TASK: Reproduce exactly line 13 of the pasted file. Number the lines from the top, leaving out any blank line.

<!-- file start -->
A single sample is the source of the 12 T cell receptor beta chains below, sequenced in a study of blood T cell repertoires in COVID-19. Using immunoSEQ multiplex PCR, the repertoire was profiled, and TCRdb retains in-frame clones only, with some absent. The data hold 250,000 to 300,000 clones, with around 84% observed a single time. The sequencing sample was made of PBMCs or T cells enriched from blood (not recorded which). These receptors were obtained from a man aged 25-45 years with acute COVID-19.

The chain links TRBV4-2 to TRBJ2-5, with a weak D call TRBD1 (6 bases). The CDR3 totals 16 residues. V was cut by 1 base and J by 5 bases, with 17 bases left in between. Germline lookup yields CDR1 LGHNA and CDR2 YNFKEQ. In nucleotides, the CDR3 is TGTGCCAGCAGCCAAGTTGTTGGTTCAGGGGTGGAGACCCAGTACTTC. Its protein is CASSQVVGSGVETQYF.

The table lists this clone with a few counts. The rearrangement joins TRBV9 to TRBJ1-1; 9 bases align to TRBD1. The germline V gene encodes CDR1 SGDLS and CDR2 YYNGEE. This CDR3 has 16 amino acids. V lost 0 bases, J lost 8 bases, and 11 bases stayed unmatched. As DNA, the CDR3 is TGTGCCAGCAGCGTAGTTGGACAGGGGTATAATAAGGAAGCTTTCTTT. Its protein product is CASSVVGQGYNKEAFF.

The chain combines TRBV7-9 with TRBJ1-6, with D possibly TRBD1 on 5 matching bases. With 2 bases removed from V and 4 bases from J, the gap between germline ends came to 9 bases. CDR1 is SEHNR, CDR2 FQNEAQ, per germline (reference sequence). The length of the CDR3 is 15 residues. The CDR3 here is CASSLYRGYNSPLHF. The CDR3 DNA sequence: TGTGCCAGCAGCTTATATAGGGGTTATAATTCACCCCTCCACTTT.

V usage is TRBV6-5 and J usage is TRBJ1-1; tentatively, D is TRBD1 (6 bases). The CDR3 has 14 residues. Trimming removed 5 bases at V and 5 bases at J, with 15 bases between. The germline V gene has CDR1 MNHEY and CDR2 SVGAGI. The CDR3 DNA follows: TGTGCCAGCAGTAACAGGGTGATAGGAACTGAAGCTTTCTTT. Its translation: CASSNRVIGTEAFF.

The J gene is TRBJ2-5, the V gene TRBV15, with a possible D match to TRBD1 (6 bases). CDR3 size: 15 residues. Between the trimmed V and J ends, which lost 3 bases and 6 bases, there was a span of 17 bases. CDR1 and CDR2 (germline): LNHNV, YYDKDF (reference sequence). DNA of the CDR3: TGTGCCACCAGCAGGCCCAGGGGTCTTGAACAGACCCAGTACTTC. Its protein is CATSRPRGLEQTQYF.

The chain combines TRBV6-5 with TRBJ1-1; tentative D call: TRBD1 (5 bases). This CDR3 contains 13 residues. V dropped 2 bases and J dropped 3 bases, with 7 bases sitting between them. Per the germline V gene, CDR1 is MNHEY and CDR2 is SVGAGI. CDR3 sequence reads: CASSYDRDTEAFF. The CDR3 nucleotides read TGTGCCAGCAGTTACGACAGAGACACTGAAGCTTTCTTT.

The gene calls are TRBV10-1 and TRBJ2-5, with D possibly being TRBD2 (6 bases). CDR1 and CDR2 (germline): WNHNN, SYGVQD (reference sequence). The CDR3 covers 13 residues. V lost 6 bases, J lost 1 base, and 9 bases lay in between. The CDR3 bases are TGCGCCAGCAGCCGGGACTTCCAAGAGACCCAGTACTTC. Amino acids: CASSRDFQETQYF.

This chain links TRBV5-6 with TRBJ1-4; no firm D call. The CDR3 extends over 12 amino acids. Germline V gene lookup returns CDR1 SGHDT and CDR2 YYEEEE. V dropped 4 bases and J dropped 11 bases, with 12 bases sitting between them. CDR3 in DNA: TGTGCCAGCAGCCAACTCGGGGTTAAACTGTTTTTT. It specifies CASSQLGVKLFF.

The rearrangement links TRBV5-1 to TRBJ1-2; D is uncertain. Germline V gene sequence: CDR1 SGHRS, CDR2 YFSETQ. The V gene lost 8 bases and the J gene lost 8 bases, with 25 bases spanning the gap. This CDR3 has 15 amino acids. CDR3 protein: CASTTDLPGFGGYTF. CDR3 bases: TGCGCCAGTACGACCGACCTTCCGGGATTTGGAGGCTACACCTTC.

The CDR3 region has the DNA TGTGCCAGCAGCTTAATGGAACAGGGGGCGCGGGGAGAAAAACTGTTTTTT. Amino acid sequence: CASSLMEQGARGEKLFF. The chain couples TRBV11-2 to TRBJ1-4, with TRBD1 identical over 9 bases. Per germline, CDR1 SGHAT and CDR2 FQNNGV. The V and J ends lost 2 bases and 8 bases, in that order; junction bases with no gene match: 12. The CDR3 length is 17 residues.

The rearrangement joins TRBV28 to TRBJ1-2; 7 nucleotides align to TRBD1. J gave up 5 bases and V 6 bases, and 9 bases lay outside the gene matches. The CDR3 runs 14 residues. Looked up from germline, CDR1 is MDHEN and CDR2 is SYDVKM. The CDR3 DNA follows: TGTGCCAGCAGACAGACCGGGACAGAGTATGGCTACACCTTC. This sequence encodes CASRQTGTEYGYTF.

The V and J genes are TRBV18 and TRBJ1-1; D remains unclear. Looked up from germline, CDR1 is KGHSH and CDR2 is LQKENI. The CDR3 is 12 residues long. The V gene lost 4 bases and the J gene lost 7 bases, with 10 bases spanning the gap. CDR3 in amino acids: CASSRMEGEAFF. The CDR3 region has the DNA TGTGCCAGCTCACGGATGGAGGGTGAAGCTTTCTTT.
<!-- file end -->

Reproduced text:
The V and J genes are TRBV18 and TRBJ1-1; D remains unclear. Looked up from germline, CDR1 is KGHSH and CDR2 is LQKENI. The CDR3 is 12 residues long. The V gene lost 4 bases and the J gene lost 7 bases, with 10 bases spanning the gap. CDR3 in amino acids: CASSRMEGEAFF. The CDR3 region has the DNA TGTGCCAGCTCACGGATGGAGGGTGAAGCTTTCTTT.